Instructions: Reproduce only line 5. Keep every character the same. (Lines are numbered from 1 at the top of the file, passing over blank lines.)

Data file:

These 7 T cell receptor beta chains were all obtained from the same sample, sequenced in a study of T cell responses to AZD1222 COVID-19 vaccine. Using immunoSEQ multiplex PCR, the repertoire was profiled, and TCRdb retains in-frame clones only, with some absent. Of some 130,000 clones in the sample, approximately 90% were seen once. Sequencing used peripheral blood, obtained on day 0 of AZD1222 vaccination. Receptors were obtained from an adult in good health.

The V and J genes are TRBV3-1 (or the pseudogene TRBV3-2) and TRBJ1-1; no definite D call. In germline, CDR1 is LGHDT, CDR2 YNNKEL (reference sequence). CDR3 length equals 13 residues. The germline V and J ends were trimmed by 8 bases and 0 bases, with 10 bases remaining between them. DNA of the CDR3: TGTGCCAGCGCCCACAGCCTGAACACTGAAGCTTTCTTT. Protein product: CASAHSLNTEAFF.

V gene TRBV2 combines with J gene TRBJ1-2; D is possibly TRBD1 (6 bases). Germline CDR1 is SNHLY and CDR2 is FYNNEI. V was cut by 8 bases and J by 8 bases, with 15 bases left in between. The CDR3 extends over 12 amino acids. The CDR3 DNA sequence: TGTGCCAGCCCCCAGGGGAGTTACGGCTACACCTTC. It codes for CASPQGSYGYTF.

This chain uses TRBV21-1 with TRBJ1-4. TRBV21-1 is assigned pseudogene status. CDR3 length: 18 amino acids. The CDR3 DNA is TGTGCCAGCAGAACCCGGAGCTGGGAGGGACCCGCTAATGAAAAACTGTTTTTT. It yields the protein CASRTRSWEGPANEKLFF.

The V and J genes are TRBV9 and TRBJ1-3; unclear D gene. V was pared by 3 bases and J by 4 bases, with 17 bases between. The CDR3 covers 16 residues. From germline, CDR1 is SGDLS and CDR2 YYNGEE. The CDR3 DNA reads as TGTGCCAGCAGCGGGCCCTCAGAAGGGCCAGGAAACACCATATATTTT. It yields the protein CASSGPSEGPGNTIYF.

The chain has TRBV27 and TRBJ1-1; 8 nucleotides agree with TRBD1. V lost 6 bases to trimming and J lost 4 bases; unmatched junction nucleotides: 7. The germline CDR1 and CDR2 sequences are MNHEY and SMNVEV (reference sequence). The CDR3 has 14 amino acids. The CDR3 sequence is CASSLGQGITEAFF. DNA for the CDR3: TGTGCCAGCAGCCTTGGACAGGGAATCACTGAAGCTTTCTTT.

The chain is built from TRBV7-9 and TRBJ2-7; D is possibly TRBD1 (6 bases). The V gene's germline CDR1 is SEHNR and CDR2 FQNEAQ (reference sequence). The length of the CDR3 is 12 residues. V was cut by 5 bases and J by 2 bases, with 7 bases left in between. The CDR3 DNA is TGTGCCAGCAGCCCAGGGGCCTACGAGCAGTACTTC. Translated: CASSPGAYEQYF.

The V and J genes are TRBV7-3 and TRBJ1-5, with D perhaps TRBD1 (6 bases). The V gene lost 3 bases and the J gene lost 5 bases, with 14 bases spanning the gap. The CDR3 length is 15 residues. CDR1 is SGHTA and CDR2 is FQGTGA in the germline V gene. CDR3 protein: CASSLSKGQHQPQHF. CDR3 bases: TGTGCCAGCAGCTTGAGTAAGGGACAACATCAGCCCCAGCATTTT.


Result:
The V and J genes are TRBV9 and TRBJ1-3; unclear D gene. V was pared by 3 bases and J by 4 bases, with 17 bases between. The CDR3 covers 16 residues. From germline, CDR1 is SGDLS and CDR2 YYNGEE. The CDR3 DNA reads as TGTGCCAGCAGCGGGCCCTCAGAAGGGCCAGGAAACACCATATATTTT. It yields the protein CASSGPSEGPGNTIYF.